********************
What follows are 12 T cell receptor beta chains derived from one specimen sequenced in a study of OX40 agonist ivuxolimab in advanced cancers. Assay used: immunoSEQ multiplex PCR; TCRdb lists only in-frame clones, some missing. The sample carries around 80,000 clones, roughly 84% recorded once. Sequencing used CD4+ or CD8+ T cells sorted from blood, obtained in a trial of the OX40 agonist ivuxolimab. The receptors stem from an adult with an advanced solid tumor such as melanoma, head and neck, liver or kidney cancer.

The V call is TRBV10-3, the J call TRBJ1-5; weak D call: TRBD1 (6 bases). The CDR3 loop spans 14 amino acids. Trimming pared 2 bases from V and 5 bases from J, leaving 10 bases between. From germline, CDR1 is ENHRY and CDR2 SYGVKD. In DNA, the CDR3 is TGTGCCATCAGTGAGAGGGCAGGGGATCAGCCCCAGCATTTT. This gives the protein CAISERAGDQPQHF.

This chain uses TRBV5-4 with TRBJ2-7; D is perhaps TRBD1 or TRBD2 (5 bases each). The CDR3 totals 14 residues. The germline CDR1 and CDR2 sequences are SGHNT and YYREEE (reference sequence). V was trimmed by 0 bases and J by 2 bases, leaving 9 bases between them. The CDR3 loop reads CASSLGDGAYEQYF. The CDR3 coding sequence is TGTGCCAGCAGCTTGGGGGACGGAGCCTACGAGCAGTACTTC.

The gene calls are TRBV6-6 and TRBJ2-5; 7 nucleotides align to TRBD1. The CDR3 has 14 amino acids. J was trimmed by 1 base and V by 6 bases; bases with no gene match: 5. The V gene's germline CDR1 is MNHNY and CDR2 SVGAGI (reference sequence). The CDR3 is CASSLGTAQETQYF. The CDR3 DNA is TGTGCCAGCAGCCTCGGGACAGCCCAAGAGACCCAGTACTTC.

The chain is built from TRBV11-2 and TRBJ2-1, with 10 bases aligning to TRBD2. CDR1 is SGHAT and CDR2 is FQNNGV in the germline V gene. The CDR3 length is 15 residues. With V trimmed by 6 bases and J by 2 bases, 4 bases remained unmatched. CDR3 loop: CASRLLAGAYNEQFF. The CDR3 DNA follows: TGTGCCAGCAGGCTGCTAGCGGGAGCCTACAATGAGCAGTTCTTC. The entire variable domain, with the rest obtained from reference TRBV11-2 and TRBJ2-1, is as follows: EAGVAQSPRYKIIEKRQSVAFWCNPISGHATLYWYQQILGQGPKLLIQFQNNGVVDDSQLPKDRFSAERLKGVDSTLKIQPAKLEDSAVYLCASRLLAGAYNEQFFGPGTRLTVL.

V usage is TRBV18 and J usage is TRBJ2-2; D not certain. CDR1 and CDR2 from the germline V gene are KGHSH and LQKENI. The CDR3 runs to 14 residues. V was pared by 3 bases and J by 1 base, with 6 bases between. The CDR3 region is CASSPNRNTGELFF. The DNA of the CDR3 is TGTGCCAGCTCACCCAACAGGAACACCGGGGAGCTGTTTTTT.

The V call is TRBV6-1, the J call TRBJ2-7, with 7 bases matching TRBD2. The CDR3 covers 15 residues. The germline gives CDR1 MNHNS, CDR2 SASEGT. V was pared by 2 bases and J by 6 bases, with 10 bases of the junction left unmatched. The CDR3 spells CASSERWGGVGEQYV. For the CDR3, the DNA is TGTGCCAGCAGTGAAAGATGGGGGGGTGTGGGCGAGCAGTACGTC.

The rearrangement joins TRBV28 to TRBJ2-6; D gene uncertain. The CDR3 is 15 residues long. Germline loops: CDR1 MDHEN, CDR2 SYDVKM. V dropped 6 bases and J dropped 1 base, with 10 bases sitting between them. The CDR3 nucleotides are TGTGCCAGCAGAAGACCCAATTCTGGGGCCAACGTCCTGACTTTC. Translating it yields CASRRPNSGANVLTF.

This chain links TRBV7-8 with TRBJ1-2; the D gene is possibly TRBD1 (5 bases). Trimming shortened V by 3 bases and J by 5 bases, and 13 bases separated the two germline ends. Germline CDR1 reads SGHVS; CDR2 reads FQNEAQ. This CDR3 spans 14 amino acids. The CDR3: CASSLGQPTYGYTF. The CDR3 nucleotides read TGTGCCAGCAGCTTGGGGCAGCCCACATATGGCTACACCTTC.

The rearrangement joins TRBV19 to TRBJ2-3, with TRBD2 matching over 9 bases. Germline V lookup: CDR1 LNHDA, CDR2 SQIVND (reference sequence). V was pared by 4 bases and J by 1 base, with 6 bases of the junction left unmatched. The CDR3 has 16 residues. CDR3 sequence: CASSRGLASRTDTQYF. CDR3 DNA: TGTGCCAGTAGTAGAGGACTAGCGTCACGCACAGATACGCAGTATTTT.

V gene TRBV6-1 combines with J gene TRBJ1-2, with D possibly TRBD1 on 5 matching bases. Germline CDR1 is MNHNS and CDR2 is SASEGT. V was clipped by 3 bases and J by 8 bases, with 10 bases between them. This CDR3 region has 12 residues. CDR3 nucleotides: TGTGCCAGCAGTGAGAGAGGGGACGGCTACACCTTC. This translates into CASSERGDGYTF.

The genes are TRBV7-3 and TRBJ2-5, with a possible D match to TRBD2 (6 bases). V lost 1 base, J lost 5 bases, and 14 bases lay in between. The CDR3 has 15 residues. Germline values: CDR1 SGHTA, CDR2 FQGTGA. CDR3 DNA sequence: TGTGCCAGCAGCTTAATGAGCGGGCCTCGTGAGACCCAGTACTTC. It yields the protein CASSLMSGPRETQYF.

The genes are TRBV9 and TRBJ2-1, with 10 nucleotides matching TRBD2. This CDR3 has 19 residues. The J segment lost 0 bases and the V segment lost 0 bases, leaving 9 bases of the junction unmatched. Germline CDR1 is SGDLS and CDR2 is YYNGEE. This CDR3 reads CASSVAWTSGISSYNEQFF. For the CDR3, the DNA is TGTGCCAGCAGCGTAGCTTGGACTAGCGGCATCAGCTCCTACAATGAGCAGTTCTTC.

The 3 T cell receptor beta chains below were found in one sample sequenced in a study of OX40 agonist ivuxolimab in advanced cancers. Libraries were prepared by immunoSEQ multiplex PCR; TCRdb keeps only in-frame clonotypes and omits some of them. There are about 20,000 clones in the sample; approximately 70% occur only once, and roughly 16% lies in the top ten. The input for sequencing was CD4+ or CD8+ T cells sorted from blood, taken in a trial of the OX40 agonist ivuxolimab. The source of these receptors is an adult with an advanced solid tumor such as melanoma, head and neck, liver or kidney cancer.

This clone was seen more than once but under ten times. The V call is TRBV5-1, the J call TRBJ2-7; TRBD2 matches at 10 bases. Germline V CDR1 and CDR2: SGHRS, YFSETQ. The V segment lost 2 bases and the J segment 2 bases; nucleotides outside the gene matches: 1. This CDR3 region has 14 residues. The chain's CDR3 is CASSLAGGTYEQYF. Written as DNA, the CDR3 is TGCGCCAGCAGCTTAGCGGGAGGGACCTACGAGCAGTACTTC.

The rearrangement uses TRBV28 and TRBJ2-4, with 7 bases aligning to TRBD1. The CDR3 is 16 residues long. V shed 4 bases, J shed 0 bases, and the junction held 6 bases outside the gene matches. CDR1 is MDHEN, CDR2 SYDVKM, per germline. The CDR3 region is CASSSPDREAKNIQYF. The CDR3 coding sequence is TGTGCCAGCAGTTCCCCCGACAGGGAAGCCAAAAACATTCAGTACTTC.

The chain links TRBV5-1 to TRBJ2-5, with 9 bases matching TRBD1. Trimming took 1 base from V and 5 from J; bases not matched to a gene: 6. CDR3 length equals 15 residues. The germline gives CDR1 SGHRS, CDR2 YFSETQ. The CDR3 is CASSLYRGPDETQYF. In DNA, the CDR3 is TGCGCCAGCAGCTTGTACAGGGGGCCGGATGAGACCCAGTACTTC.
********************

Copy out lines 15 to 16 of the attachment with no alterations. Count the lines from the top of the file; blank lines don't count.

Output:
This clone was seen more than once but under ten times. The V call is TRBV5-1, the J call TRBJ2-7; TRBD2 matches at 10 bases. Germline V CDR1 and CDR2: SGHRS, YFSETQ. The V segment lost 2 bases and the J segment 2 bases; nucleotides outside the gene matches: 1. This CDR3 region has 14 residues. The chain's CDR3 is CASSLAGGTYEQYF. Written as DNA, the CDR3 is TGCGCCAGCAGCTTAGCGGGAGGGACCTACGAGCAGTACTTC.

The rearrangement uses TRBV28 and TRBJ2-4, with 7 bases aligning to TRBD1. The CDR3 is 16 residues long. V shed 4 bases, J shed 0 bases, and the junction held 6 bases outside the gene matches. CDR1 is MDHEN, CDR2 SYDVKM, per germline. The CDR3 region is CASSSPDREAKNIQYF. The CDR3 coding sequence is TGTGCCAGCAGTTCCCCCGACAGGGAAGCCAAAAACATTCAGTACTTC.